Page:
Balancing act: Penny is CEO of USA Gymnastics – MIHS grad also new father of triplet girls

By Mary L. Grady

By Mary L. Grady

Last August at the XXVIII Olympic Games in Athens, Greece, former Islander and Mercer Island High School graduate Steve Penny was seated next to legendary gymnastic coach Bela Karoly in the magnificent Indoor Olympic Hall.

As gymnast Carly Patterson’s winning score for a gold medal was announced, Penny was furiously text-messaging Mary Lou Retton, the last U.S. all around winner. At Penny’s side, Karoly leapt to his feet, screaming.

A veteran of the national sports organization, USA Gymnastics, Penny was named president and CEO on April 4.

Based in Indianapolis, the organization represents the 35,000 member athletes in events and competitions around the world, including the Olympic Games.

But the huge success of the U.S. gymnastics team in Athens has paled a bit in comparison to what has happened to Penny and his wife Beth when triplets, Sarah, Ella and Stephanie were born April 1. The Pennys are thrilled.

“I am trying to keep my feet on the ground,” the new dad said.

As Penny and his wife were on the way to the hospital, the executive board at USA Gymnastics were voting on who would become the new CEO.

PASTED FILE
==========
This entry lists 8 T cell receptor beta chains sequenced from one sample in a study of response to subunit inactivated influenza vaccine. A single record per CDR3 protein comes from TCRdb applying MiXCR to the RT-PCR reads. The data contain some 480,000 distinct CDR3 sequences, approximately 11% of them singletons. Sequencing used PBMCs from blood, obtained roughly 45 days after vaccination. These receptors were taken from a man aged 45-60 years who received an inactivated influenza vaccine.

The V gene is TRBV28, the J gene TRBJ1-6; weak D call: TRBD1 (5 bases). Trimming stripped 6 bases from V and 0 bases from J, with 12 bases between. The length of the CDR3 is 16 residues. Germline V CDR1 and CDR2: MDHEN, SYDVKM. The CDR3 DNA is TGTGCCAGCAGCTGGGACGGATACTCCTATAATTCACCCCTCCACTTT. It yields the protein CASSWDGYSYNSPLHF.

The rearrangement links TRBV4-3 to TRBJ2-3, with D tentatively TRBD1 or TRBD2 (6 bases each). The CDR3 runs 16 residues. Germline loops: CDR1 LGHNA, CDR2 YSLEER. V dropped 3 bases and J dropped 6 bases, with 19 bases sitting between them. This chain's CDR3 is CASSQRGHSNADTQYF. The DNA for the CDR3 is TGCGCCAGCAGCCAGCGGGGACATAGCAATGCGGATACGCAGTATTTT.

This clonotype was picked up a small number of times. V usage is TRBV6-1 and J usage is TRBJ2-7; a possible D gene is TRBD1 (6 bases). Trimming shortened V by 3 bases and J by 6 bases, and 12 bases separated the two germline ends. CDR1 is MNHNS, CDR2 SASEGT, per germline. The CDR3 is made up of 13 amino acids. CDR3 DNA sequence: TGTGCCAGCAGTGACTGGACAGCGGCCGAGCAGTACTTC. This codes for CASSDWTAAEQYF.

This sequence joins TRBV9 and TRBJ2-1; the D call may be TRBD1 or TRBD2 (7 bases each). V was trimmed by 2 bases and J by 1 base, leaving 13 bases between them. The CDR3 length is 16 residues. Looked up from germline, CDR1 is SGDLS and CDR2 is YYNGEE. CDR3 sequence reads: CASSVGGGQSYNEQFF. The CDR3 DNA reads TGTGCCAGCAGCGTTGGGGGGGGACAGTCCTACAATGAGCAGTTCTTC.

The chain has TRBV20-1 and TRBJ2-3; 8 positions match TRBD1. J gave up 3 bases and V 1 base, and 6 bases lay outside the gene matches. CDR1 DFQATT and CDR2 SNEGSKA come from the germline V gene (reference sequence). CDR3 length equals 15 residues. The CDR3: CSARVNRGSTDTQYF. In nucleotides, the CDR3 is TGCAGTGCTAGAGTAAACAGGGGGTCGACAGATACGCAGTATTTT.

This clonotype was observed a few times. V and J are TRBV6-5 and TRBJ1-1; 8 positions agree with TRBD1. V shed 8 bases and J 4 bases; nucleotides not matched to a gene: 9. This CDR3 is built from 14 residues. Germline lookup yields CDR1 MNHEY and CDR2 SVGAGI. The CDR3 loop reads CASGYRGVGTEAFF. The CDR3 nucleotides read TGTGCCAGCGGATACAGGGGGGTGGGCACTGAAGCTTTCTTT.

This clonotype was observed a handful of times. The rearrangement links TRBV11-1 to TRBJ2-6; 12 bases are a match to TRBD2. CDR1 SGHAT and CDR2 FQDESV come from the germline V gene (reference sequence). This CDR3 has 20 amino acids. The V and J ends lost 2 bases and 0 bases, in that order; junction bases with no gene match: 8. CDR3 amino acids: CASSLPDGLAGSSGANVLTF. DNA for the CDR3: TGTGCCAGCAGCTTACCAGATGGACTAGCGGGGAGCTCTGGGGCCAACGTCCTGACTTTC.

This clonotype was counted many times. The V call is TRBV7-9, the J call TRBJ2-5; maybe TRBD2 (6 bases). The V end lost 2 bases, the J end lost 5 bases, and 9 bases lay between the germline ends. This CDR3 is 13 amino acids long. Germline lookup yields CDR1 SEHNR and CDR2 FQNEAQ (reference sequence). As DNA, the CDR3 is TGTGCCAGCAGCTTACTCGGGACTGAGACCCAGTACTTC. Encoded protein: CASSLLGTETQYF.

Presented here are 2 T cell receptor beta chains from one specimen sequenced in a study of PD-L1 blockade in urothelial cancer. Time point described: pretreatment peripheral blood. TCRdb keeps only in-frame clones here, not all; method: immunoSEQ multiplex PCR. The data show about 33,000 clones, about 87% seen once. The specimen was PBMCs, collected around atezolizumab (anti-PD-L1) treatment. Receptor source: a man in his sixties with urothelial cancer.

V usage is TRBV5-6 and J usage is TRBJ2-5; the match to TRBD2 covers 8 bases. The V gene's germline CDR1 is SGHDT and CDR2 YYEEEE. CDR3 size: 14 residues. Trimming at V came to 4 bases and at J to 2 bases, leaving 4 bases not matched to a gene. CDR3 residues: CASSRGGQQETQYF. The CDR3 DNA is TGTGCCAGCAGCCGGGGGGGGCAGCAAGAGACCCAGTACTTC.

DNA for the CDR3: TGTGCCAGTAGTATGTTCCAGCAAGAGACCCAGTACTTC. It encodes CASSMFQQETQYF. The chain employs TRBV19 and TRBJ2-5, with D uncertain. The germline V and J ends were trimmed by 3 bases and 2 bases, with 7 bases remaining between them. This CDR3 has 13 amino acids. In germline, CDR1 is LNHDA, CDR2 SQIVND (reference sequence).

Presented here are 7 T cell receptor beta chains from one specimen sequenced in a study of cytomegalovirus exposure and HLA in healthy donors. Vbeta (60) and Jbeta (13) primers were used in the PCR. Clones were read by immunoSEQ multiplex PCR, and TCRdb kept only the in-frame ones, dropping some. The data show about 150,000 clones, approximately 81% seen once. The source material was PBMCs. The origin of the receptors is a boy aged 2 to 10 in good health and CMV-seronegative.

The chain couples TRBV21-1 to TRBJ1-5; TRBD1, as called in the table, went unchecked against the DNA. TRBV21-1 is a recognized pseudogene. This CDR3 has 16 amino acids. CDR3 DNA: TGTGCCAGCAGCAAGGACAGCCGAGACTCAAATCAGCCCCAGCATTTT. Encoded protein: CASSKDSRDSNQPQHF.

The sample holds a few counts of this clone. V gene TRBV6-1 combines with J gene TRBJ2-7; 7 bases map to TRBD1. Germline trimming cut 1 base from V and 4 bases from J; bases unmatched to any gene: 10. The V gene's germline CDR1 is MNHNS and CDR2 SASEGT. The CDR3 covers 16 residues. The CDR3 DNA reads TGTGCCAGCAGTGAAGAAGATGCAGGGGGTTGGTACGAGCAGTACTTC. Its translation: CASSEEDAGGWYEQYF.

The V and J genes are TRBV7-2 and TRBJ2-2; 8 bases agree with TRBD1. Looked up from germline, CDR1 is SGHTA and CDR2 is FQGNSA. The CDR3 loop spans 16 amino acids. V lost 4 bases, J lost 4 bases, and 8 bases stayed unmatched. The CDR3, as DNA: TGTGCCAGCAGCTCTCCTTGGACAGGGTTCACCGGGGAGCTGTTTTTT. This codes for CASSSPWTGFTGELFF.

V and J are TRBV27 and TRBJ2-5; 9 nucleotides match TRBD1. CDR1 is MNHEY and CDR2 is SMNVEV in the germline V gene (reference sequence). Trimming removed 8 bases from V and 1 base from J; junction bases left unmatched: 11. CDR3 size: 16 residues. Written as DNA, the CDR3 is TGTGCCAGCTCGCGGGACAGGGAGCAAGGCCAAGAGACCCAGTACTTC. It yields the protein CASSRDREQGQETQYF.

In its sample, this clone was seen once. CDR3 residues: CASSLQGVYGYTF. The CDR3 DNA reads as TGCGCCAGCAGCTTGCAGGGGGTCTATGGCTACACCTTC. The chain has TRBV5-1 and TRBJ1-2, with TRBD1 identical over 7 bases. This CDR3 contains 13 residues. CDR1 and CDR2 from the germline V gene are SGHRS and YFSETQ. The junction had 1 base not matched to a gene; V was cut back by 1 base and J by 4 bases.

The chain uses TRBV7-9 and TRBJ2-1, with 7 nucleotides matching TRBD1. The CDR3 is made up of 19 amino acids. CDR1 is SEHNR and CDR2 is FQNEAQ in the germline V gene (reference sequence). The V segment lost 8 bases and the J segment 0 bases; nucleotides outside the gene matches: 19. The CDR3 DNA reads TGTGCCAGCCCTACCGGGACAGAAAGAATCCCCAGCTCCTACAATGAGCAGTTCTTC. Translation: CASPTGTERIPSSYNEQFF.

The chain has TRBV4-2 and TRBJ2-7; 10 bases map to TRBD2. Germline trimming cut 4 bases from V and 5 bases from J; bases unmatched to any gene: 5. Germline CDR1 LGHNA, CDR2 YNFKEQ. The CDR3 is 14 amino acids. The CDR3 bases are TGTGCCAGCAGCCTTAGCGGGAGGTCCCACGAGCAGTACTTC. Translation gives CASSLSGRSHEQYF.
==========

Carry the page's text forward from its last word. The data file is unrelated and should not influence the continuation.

But his mind was elsewhere, Penny said.

“My new job kind of took a back seat to what happened to us that weekend,” he said.

Penny, a 1982 graduate of Mercer Island High School, played golf in high school. He was very involved, he said, and had a lot of friends.

“Coming from Mercer Island, Washington, is a great source of pride for me,” he said.

Penny has been involved in sports management for almost 25 years, beginning with community affairs and public relations with the Seattle Mariners. A 1987 graduate of the University of Washington, Penny worked on the 1990 Goodwill Games for Turner Broadcasting in Atlanta and later spent six years at USA Cycling. He returned to live on the Island for two years as he worked on the bid to have the 2012 Olympic Games in Seattle. He said he was very disappointed that the Seattle City Council voted against the idea.

It is rewarding to work with young athletes, he said.

“It’s been my honor to serve USA Gymnastics over the past six years and support some of the finest athletes in the world,” said Penny.

“We want to keep our momentum going,” he explained of the comeback of gymnastics over the last four Olympics, earning 56 medals in that time.

In his prior role at USA Gymnastics, Penny oversaw marketing, event operations and communications for the organization including sponsorships and television rights.

Their next biggest event will be this fall with the world gymnastics championships in Melbourne, Australia.

He said he is constantly in awe of the skill and focus of the athletes as they perform within the unforgiving constraints of the sport.

“When you consider how wide a balance beam is — just a few inches — I am always amazed.”

And with three tiny potential gymnasts in his life, there is much for Penny to be amazed about.

For more information about USA Gymnastics look online at